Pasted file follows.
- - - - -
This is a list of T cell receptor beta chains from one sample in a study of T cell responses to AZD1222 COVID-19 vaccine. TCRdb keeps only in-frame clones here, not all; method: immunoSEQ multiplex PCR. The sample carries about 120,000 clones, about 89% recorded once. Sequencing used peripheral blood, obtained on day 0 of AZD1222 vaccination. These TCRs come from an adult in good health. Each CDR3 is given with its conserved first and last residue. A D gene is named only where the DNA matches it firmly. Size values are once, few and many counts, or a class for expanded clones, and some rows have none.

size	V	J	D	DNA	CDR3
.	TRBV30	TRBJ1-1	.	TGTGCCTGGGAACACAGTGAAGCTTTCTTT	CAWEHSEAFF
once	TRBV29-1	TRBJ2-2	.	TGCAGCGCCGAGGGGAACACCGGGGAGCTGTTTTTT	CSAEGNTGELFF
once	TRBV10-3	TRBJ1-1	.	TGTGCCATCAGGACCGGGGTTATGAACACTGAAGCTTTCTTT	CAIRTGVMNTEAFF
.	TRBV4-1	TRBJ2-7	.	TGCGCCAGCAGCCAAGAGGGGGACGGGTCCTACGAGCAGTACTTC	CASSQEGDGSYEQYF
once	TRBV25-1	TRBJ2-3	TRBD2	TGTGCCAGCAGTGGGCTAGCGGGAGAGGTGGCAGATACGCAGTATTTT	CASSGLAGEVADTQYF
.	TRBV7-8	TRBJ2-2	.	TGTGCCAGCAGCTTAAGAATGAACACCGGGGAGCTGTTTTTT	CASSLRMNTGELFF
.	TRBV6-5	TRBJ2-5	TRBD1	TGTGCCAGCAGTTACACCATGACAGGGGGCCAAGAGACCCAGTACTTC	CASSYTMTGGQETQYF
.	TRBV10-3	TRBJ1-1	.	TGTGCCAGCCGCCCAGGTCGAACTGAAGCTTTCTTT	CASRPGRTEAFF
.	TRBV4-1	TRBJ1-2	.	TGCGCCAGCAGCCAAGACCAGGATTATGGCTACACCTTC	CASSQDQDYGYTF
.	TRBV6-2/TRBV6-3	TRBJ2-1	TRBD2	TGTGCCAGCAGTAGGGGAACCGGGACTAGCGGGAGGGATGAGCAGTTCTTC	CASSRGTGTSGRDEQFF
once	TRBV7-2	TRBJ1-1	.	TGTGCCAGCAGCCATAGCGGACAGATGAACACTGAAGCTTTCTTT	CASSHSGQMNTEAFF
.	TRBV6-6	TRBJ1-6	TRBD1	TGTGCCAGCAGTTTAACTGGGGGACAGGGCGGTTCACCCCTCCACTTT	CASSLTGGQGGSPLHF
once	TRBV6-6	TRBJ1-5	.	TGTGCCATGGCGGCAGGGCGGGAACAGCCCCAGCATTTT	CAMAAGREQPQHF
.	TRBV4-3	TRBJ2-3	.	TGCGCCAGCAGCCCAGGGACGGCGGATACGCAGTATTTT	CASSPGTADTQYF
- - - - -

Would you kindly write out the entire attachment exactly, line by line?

This is a list of T cell receptor beta chains from one sample in a study of T cell responses to AZD1222 COVID-19 vaccine. TCRdb keeps only in-frame clones here, not all; method: immunoSEQ multiplex PCR. The sample carries about 120,000 clones, about 89% recorded once. Sequencing used peripheral blood, obtained on day 0 of AZD1222 vaccination. These TCRs come from an adult in good health. Each CDR3 is given with its conserved first and last residue. A D gene is named only where the DNA matches it firmly. Size values are once, few and many counts, or a class for expanded clones, and some rows have none.

size	V	J	D	DNA	CDR3
.	TRBV30	TRBJ1-1	.	TGTGCCTGGGAACACAGTGAAGCTTTCTTT	CAWEHSEAFF
once	TRBV29-1	TRBJ2-2	.	TGCAGCGCCGAGGGGAACACCGGGGAGCTGTTTTTT	CSAEGNTGELFF
once	TRBV10-3	TRBJ1-1	.	TGTGCCATCAGGACCGGGGTTATGAACACTGAAGCTTTCTTT	CAIRTGVMNTEAFF
.	TRBV4-1	TRBJ2-7	.	TGCGCCAGCAGCCAAGAGGGGGACGGGTCCTACGAGCAGTACTTC	CASSQEGDGSYEQYF
once	TRBV25-1	TRBJ2-3	TRBD2	TGTGCCAGCAGTGGGCTAGCGGGAGAGGTGGCAGATACGCAGTATTTT	CASSGLAGEVADTQYF
.	TRBV7-8	TRBJ2-2	.	TGTGCCAGCAGCTTAAGAATGAACACCGGGGAGCTGTTTTTT	CASSLRMNTGELFF
.	TRBV6-5	TRBJ2-5	TRBD1	TGTGCCAGCAGTTACACCATGACAGGGGGCCAAGAGACCCAGTACTTC	CASSYTMTGGQETQYF
.	TRBV10-3	TRBJ1-1	.	TGTGCCAGCCGCCCAGGTCGAACTGAAGCTTTCTTT	CASRPGRTEAFF
.	TRBV4-1	TRBJ1-2	.	TGCGCCAGCAGCCAAGACCAGGATTATGGCTACACCTTC	CASSQDQDYGYTF
.	TRBV6-2/TRBV6-3	TRBJ2-1	TRBD2	TGTGCCAGCAGTAGGGGAACCGGGACTAGCGGGAGGGATGAGCAGTTCTTC	CASSRGTGTSGRDEQFF
once	TRBV7-2	TRBJ1-1	.	TGTGCCAGCAGCCATAGCGGACAGATGAACACTGAAGCTTTCTTT	CASSHSGQMNTEAFF
.	TRBV6-6	TRBJ1-6	TRBD1	TGTGCCAGCAGTTTAACTGGGGGACAGGGCGGTTCACCCCTCCACTTT	CASSLTGGQGGSPLHF
once	TRBV6-6	TRBJ1-5	.	TGTGCCATGGCGGCAGGGCGGGAACAGCCCCAGCATTTT	CAMAAGREQPQHF
.	TRBV4-3	TRBJ2-3	.	TGCGCCAGCAGCCCAGGGACGGCGGATACGCAGTATTTT	CASSPGTADTQYF